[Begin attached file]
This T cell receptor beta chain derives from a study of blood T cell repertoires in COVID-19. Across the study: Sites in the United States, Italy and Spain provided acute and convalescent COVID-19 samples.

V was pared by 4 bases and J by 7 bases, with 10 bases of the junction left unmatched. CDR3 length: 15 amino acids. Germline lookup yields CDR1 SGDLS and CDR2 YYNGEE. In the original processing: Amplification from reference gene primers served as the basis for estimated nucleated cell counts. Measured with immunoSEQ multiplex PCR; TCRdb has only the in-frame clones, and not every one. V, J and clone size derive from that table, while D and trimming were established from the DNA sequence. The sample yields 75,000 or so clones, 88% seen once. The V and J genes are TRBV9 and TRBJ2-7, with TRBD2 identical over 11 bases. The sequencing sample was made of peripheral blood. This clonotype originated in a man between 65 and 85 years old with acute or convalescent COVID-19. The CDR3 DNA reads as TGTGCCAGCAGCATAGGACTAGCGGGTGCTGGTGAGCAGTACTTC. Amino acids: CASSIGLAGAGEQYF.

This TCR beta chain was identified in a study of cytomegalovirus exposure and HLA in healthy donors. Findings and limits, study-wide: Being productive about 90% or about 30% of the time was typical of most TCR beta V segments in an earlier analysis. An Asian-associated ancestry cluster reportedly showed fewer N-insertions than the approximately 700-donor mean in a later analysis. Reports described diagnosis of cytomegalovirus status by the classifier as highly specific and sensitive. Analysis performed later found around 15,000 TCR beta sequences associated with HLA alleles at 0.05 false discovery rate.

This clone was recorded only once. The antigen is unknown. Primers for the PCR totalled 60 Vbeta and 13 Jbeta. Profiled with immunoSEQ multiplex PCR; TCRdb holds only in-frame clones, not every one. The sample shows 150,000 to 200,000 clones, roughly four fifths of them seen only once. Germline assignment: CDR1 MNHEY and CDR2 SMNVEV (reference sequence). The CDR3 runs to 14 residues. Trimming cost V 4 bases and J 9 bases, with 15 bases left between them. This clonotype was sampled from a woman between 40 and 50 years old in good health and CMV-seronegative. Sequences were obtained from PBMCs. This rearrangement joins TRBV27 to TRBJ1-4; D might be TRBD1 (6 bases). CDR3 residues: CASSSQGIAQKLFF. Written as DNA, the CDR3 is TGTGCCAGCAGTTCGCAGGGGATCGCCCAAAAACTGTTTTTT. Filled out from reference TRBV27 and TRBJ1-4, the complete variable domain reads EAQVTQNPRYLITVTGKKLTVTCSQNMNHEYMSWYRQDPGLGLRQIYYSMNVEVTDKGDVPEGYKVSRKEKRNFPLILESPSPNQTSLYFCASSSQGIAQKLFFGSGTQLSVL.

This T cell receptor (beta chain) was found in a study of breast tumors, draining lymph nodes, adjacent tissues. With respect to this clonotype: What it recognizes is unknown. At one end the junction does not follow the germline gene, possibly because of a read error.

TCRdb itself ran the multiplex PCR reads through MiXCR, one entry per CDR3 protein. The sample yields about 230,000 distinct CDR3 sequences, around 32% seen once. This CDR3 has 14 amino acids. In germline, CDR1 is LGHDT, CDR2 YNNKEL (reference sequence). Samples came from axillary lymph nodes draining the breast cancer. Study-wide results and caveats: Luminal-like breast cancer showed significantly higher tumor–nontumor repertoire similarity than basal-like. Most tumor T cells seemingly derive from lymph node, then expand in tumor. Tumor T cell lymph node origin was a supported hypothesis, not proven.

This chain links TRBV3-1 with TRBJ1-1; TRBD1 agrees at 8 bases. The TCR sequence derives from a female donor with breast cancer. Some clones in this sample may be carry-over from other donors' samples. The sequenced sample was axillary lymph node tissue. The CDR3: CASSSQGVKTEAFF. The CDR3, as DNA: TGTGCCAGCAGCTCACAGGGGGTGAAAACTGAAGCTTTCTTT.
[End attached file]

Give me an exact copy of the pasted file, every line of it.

This T cell receptor beta chain derives from a study of blood T cell repertoires in COVID-19. Across the study: Sites in the United States, Italy and Spain provided acute and convalescent COVID-19 samples.

V was pared by 4 bases and J by 7 bases, with 10 bases of the junction left unmatched. CDR3 length: 15 amino acids. Germline lookup yields CDR1 SGDLS and CDR2 YYNGEE. In the original processing: Amplification from reference gene primers served as the basis for estimated nucleated cell counts. Measured with immunoSEQ multiplex PCR; TCRdb has only the in-frame clones, and not every one. V, J and clone size derive from that table, while D and trimming were established from the DNA sequence. The sample yields 75,000 or so clones, 88% seen once. The V and J genes are TRBV9 and TRBJ2-7, with TRBD2 identical over 11 bases. The sequencing sample was made of peripheral blood. This clonotype originated in a man between 65 and 85 years old with acute or convalescent COVID-19. The CDR3 DNA reads as TGTGCCAGCAGCATAGGACTAGCGGGTGCTGGTGAGCAGTACTTC. Amino acids: CASSIGLAGAGEQYF.

This TCR beta chain was identified in a study of cytomegalovirus exposure and HLA in healthy donors. Findings and limits, study-wide: Being productive about 90% or about 30% of the time was typical of most TCR beta V segments in an earlier analysis. An Asian-associated ancestry cluster reportedly showed fewer N-insertions than the approximately 700-donor mean in a later analysis. Reports described diagnosis of cytomegalovirus status by the classifier as highly specific and sensitive. Analysis performed later found around 15,000 TCR beta sequences associated with HLA alleles at 0.05 false discovery rate.

This clone was recorded only once. The antigen is unknown. Primers for the PCR totalled 60 Vbeta and 13 Jbeta. Profiled with immunoSEQ multiplex PCR; TCRdb holds only in-frame clones, not every one. The sample shows 150,000 to 200,000 clones, roughly four fifths of them seen only once. Germline assignment: CDR1 MNHEY and CDR2 SMNVEV (reference sequence). The CDR3 runs to 14 residues. Trimming cost V 4 bases and J 9 bases, with 15 bases left between them. This clonotype was sampled from a woman between 40 and 50 years old in good health and CMV-seronegative. Sequences were obtained from PBMCs. This rearrangement joins TRBV27 to TRBJ1-4; D might be TRBD1 (6 bases). CDR3 residues: CASSSQGIAQKLFF. Written as DNA, the CDR3 is TGTGCCAGCAGTTCGCAGGGGATCGCCCAAAAACTGTTTTTT. Filled out from reference TRBV27 and TRBJ1-4, the complete variable domain reads EAQVTQNPRYLITVTGKKLTVTCSQNMNHEYMSWYRQDPGLGLRQIYYSMNVEVTDKGDVPEGYKVSRKEKRNFPLILESPSPNQTSLYFCASSSQGIAQKLFFGSGTQLSVL.

This T cell receptor (beta chain) was found in a study of breast tumors, draining lymph nodes, adjacent tissues. With respect to this clonotype: What it recognizes is unknown. At one end the junction does not follow the germline gene, possibly because of a read error.

TCRdb itself ran the multiplex PCR reads through MiXCR, one entry per CDR3 protein. The sample yields about 230,000 distinct CDR3 sequences, around 32% seen once. This CDR3 has 14 amino acids. In germline, CDR1 is LGHDT, CDR2 YNNKEL (reference sequence). Samples came from axillary lymph nodes draining the breast cancer. Study-wide results and caveats: Luminal-like breast cancer showed significantly higher tumor–nontumor repertoire similarity than basal-like. Most tumor T cells seemingly derive from lymph node, then expand in tumor. Tumor T cell lymph node origin was a supported hypothesis, not proven.

This chain links TRBV3-1 with TRBJ1-1; TRBD1 agrees at 8 bases. The TCR sequence derives from a female donor with breast cancer. Some clones in this sample may be carry-over from other donors' samples. The sequenced sample was axillary lymph node tissue. The CDR3: CASSSQGVKTEAFF. The CDR3, as DNA: TGTGCCAGCAGCTCACAGGGGGTGAAAACTGAAGCTTTCTTT.